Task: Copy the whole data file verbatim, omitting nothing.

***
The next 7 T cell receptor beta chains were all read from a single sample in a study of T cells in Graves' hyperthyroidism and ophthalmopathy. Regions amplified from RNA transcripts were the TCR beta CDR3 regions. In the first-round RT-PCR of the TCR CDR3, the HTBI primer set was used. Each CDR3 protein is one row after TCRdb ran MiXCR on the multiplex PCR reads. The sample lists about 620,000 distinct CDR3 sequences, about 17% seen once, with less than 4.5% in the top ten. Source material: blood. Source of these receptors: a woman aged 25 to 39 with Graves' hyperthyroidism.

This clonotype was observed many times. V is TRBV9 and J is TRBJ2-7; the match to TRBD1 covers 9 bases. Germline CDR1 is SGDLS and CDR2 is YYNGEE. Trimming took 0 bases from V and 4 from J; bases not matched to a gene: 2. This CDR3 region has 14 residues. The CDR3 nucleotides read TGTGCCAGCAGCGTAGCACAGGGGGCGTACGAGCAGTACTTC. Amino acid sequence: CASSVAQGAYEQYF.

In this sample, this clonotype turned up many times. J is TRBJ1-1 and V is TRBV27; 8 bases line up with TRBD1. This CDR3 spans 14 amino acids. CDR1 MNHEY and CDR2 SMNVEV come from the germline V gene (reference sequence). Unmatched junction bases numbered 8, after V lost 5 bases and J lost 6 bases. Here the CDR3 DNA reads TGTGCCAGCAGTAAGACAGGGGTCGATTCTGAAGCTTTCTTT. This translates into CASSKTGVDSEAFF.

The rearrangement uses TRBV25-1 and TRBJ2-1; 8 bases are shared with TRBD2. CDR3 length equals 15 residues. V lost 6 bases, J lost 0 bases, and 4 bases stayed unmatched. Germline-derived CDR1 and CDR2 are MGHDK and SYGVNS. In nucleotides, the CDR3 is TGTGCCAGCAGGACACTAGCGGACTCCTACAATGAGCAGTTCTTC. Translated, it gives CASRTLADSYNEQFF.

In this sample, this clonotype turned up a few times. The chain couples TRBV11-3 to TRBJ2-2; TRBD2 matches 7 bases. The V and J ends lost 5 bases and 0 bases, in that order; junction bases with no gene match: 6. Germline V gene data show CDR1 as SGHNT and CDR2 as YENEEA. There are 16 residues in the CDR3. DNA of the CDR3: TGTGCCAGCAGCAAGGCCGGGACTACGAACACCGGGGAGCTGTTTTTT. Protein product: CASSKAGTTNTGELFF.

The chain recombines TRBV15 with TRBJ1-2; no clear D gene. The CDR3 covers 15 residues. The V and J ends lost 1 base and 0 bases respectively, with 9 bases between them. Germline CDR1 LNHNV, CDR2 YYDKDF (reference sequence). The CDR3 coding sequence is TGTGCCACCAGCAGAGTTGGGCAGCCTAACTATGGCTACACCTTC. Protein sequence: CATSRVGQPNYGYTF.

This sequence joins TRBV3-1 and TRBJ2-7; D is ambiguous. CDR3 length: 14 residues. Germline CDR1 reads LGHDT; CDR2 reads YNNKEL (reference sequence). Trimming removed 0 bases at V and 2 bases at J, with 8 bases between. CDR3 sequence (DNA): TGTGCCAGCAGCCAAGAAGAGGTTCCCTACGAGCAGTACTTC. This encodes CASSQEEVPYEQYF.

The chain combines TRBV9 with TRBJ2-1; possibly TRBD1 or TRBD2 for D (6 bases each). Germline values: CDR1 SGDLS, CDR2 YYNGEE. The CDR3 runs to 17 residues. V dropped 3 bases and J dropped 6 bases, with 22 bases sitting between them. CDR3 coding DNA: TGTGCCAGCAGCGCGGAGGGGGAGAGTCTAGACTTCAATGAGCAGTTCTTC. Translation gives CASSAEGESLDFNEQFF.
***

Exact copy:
The next 7 T cell receptor beta chains were all read from a single sample in a study of T cells in Graves' hyperthyroidism and ophthalmopathy. Regions amplified from RNA transcripts were the TCR beta CDR3 regions. In the first-round RT-PCR of the TCR CDR3, the HTBI primer set was used. Each CDR3 protein is one row after TCRdb ran MiXCR on the multiplex PCR reads. The sample lists about 620,000 distinct CDR3 sequences, about 17% seen once, with less than 4.5% in the top ten. Source material: blood. Source of these receptors: a woman aged 25 to 39 with Graves' hyperthyroidism.

This clonotype was observed many times. V is TRBV9 and J is TRBJ2-7; the match to TRBD1 covers 9 bases. Germline CDR1 is SGDLS and CDR2 is YYNGEE. Trimming took 0 bases from V and 4 from J; bases not matched to a gene: 2. This CDR3 region has 14 residues. The CDR3 nucleotides read TGTGCCAGCAGCGTAGCACAGGGGGCGTACGAGCAGTACTTC. Amino acid sequence: CASSVAQGAYEQYF.

In this sample, this clonotype turned up many times. J is TRBJ1-1 and V is TRBV27; 8 bases line up with TRBD1. This CDR3 spans 14 amino acids. CDR1 MNHEY and CDR2 SMNVEV come from the germline V gene (reference sequence). Unmatched junction bases numbered 8, after V lost 5 bases and J lost 6 bases. Here the CDR3 DNA reads TGTGCCAGCAGTAAGACAGGGGTCGATTCTGAAGCTTTCTTT. This translates into CASSKTGVDSEAFF.

The rearrangement uses TRBV25-1 and TRBJ2-1; 8 bases are shared with TRBD2. CDR3 length equals 15 residues. V lost 6 bases, J lost 0 bases, and 4 bases stayed unmatched. Germline-derived CDR1 and CDR2 are MGHDK and SYGVNS. In nucleotides, the CDR3 is TGTGCCAGCAGGACACTAGCGGACTCCTACAATGAGCAGTTCTTC. Translated, it gives CASRTLADSYNEQFF.

In this sample, this clonotype turned up a few times. The chain couples TRBV11-3 to TRBJ2-2; TRBD2 matches 7 bases. The V and J ends lost 5 bases and 0 bases, in that order; junction bases with no gene match: 6. Germline V gene data show CDR1 as SGHNT and CDR2 as YENEEA. There are 16 residues in the CDR3. DNA of the CDR3: TGTGCCAGCAGCAAGGCCGGGACTACGAACACCGGGGAGCTGTTTTTT. Protein product: CASSKAGTTNTGELFF.

The chain recombines TRBV15 with TRBJ1-2; no clear D gene. The CDR3 covers 15 residues. The V and J ends lost 1 base and 0 bases respectively, with 9 bases between them. Germline CDR1 LNHNV, CDR2 YYDKDF (reference sequence). The CDR3 coding sequence is TGTGCCACCAGCAGAGTTGGGCAGCCTAACTATGGCTACACCTTC. Protein sequence: CATSRVGQPNYGYTF.

This sequence joins TRBV3-1 and TRBJ2-7; D is ambiguous. CDR3 length: 14 residues. Germline CDR1 reads LGHDT; CDR2 reads YNNKEL (reference sequence). Trimming removed 0 bases at V and 2 bases at J, with 8 bases between. CDR3 sequence (DNA): TGTGCCAGCAGCCAAGAAGAGGTTCCCTACGAGCAGTACTTC. This encodes CASSQEEVPYEQYF.

The chain combines TRBV9 with TRBJ2-1; possibly TRBD1 or TRBD2 for D (6 bases each). Germline values: CDR1 SGDLS, CDR2 YYNGEE. The CDR3 runs to 17 residues. V dropped 3 bases and J dropped 6 bases, with 22 bases sitting between them. CDR3 coding DNA: TGTGCCAGCAGCGCGGAGGGGGAGAGTCTAGACTTCAATGAGCAGTTCTTC. Translation gives CASSAEGESLDFNEQFF.